A relatively advanced exercise suitable for shoulder-injury rehabilitation or prevention. The athlete performs a closed-chain upper-body movement (the press-up) while having to control the shoulder joint to a high level because of the unstable ball. The exercise is much more demanding than a ground-based press-up on both the prime movers and the stabilising muscles.
Suitable for all athletes looking to develop advanced shoulder stability, particularly in the scapula area. To get benefit from this exercise the athlete will need a good level of upper body strength and good pre-existing scapula control and rotator cuff strength, otherwise they will be unable to perform the movement with good technique.
Kneel in front of the ball and place your hands shoulder-width apart on the ball. Tuck your stomach in and tilt your pelvis so your lumbar spine is stable in the neutral position.
Engage lower trapezius muscles to pull your shoulder blades down – setting your upper back into a strong and stable position. This is the most important manoeuvre before starting the movement, as it ensures the shoulder joint is stable.
Slowly lower your chest down to the ball. Keep your shoulders wide and low, holding your shoulder blades set in the strong position. Avoid hunching up and keep your neck relaxed and long.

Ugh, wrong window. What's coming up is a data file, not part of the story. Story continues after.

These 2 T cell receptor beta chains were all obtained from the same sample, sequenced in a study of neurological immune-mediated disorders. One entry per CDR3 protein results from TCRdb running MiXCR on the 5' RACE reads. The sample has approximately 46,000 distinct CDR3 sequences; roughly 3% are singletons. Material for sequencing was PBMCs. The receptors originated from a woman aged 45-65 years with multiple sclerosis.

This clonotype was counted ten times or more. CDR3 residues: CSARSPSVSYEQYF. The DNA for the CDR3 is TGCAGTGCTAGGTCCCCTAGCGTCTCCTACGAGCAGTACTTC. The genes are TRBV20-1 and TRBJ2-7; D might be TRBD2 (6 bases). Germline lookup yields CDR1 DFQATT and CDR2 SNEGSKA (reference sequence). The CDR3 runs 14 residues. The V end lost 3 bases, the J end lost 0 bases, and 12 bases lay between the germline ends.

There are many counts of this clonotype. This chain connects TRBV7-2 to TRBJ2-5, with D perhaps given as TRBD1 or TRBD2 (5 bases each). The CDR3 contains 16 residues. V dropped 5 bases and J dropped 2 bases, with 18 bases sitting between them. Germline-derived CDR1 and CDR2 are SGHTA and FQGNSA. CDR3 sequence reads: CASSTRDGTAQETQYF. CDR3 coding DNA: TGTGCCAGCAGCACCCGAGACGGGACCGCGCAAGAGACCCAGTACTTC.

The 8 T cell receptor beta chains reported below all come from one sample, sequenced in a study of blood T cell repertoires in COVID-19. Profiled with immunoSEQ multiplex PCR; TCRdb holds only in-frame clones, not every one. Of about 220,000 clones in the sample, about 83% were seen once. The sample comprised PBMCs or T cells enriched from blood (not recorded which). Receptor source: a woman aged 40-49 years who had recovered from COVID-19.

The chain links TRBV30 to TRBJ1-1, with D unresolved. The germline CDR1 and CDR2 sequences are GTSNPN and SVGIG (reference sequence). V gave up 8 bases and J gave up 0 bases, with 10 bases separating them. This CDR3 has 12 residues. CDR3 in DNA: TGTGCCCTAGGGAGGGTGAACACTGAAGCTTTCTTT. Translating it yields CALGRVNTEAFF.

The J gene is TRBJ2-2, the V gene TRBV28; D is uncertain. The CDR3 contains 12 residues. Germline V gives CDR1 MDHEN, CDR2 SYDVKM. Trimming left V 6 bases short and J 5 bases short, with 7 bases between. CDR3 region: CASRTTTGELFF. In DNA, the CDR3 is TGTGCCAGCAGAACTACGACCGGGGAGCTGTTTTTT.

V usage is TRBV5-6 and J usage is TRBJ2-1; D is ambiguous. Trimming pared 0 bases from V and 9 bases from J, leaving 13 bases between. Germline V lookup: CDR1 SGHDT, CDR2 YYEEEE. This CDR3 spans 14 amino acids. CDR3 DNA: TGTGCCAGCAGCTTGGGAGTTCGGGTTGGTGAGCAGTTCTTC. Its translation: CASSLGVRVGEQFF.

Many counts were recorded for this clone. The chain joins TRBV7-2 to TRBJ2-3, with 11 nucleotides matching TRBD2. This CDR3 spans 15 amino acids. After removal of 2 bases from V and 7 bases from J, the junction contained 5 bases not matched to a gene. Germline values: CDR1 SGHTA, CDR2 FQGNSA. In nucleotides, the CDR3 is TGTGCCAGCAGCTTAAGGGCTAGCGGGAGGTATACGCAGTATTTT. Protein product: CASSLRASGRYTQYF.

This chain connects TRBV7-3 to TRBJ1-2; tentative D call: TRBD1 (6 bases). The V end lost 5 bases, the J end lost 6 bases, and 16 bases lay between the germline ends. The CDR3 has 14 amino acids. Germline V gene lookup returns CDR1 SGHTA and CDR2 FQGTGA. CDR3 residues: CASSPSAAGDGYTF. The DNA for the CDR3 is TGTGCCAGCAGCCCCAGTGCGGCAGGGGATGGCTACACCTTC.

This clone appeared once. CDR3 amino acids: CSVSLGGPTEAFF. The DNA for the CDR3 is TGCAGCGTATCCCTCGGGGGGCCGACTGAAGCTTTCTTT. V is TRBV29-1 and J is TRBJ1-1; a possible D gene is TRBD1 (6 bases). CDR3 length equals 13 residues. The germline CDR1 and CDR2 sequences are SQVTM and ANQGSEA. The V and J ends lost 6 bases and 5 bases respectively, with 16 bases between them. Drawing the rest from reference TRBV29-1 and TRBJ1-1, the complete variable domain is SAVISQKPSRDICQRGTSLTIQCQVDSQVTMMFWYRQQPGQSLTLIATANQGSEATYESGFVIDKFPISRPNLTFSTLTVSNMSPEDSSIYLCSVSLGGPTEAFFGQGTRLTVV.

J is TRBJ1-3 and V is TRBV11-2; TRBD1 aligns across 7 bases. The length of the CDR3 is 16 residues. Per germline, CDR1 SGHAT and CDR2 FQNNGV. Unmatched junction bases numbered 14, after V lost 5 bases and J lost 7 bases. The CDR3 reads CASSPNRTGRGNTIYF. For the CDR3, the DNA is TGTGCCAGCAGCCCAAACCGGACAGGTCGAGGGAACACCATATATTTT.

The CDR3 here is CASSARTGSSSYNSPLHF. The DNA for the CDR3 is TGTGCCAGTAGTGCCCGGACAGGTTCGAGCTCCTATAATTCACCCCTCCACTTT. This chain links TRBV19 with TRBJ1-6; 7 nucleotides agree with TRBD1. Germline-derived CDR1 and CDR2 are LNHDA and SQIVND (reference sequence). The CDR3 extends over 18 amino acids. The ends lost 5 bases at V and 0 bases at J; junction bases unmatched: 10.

When your chest is near the ball, push down into the ball, extending your arms to raise up again to the start position.
As you lower or raise up the ball may wobble and your hands may move from side to side. This is part of the difficulty of the exercise. Work through these wobbly movements and concentrate upon keeping your upper back set and your shoulders relaxed.
Do not perform the exercises with poor form. If you feel your shoulders hunching up, or that your upper trapezius muscles are working hard and your lower trapezius muscles have switched off, rest.
Reps and sets
Start with 5-rep sets x 2 to 4 sets. Take one minute’s rest between sets. Build up to 2 to 4 sets of 10 to 15 reps. Use a fairly large ball (at least 60cm).
Once the exercise becomes easy, change the start position so you are on your feet instead of your knees. Maintain a straight body position to increase the load of the movement.